From the beginning, our nation has endured hardship, strife and even outright failure to re-emerge brighter, stronger and more peaceful. From the first ill-conceived colony on Roanoke Island to the present day, the United States has been reborn from the ashes again and again.
Seven years ago, the United States suffered a horrible tragedy when terrorists killed thousands of our countrymen and attacked symbols of our national strength. It shook our sense of surety and security to the core. And in the aftermath of the attacks, when we mourned lost friends and family members, our nation lost its way.
No longer was the United States the world’s superpower that acted out of strength, but a country whose leaders acted out of fear.
As after past attacks, we said that we were united and strong. But, as with the internment of Japanese citizens following the Pearl Harbor attack, many of our national actions following Sept. 11 sacrificed core American values.
Even though personal liberty is the most sacred ideal of the American experiment — expressed in Patrick Henry’s cry of “give me liberty or give me death” — it was sometimes abandoned in the name of security following Sept. 11.
And all the while, those who dared to do the patriotic thing and question these presidential policies were called un-American. Even traitors.
Ironically, a noteworthy Republican president, President Theodore Roosevelt, once wrote that “To announce that there must be no criticism of the president, or that we are to stand by the president, right or wrong, is not only unpatriotic and servile, but is morally treasonable ….”
It is not easy to ask hard questions and disagree with leadership when fear is rampant. But passionate individuals with true patriotic gumption have been the conscience of the country dating back to Thomas Paine. With the help of modern patriots, America is beginning to look like America again.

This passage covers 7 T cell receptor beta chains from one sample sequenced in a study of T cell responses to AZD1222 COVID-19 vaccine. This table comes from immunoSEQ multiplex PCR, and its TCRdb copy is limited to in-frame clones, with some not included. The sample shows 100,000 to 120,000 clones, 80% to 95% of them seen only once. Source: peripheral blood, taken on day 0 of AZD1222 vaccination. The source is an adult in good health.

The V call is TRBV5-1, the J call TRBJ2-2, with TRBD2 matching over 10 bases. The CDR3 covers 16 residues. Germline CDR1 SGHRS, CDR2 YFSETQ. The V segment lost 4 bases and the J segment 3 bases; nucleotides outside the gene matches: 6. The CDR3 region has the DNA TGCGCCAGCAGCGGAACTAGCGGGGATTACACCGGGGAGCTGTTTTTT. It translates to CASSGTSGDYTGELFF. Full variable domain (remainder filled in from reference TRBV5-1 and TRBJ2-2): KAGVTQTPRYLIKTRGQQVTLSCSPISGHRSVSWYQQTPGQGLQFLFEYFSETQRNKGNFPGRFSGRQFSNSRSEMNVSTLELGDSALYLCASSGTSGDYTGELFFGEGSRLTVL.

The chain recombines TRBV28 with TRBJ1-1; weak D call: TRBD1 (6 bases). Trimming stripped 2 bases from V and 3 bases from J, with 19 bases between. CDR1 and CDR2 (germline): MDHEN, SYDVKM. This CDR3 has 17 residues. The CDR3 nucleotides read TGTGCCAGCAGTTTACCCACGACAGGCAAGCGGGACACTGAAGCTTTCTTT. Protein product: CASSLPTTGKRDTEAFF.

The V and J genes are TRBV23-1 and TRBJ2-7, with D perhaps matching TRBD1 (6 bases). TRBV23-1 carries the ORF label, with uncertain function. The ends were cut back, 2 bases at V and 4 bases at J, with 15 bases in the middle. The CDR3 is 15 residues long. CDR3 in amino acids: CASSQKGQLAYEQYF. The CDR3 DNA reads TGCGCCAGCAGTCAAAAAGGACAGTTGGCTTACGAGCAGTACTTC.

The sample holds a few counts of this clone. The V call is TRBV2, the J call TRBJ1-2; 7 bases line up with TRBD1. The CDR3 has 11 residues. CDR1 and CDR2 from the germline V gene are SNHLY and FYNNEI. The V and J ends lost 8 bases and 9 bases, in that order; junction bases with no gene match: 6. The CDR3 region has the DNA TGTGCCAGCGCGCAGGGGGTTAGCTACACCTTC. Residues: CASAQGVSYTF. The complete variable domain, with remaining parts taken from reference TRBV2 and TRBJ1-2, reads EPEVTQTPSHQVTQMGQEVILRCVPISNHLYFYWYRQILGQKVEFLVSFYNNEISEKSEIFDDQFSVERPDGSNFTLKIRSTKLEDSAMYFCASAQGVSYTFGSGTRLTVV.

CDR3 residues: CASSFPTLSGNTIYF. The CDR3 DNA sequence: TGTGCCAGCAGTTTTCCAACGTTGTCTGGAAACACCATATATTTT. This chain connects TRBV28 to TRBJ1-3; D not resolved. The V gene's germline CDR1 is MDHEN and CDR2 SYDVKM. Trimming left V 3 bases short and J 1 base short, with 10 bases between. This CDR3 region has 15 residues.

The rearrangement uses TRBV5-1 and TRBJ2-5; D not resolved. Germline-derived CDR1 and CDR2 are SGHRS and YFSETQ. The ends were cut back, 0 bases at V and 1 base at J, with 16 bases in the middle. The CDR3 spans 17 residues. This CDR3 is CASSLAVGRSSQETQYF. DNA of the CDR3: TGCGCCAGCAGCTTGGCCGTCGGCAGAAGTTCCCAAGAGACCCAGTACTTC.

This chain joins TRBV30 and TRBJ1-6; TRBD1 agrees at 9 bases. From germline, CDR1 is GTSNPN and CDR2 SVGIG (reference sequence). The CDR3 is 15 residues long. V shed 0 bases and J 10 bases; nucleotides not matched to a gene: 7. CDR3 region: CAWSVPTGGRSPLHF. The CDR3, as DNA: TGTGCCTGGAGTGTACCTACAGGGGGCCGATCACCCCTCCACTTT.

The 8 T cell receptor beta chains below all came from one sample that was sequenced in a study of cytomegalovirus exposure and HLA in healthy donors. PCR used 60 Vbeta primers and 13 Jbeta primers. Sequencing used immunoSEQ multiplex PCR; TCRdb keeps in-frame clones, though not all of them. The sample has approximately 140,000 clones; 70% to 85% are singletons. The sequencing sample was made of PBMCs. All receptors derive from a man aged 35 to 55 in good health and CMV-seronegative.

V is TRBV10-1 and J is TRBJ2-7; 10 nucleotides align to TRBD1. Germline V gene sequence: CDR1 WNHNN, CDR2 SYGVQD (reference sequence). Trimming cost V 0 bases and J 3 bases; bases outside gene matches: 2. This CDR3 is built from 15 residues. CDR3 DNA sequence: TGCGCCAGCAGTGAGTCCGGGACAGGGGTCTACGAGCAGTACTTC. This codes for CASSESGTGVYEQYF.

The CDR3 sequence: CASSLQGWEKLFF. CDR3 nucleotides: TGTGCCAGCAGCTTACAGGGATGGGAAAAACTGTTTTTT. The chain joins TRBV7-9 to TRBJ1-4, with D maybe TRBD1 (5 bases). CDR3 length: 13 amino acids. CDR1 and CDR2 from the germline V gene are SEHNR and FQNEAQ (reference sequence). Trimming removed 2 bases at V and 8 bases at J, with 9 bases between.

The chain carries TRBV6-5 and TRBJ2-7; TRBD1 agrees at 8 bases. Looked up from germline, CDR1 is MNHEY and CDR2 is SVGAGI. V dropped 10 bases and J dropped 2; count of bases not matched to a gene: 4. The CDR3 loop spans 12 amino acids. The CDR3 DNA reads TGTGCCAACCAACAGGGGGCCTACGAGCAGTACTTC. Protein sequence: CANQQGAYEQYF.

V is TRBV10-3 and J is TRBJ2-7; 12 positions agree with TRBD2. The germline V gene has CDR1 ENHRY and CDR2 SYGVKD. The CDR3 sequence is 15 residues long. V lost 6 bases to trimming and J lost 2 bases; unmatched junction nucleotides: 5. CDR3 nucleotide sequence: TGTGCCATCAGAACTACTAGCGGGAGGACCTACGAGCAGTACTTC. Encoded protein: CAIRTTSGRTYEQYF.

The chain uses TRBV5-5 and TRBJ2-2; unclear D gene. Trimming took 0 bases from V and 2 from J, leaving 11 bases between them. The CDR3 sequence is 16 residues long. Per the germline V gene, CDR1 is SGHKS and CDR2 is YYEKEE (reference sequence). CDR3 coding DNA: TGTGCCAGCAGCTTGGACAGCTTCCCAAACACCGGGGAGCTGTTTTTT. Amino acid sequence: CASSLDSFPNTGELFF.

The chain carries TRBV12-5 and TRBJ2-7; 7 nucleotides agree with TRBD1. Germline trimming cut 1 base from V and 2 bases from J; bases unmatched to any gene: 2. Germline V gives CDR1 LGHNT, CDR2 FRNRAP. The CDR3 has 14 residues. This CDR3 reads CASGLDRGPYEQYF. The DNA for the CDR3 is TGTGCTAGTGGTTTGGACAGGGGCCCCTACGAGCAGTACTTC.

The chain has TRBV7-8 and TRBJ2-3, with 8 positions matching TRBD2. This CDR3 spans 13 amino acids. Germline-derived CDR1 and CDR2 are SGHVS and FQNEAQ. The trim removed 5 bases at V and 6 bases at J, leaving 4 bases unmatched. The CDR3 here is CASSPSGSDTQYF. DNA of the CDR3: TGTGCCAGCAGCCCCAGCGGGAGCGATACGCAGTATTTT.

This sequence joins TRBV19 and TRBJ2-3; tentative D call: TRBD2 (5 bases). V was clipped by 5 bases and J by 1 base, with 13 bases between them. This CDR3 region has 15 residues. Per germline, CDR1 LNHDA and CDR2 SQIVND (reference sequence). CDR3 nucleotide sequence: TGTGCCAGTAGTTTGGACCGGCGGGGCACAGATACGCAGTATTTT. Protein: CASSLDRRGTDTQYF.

Still, the healing from Sept. 11 has only begun. Families ripped apart by the attacks will never be fully whole, just as the nation will always bear a scar from that frightening day.
But patriots ensure that the scar will not disfigure the American character.
The only way the United States can truly be defeated is if our values of liberty, freedom and restrained government are lost. The people who fight for these values deserve the deepest thanks and gratitude during this time of remembrance.
That includes the men and women fighting in our armed services, whose selflessness and patriotism is undiminished by the politics of war. That includes individuals who defend the nation by questioning policies that degrade the letter and spirit of the Declaration of Independence, the Constitution and the Bill of Rights. And that includes those who remember the United States is the greatest country on Earth not because of its military might or vast resources, but because of the individual freedom granted to each and every citizen.
These men and women remember that America is the land of the free, not the land of the secretly monitored.
It would be a tragedy if we destroyed the best part of our country in the name of protecting it.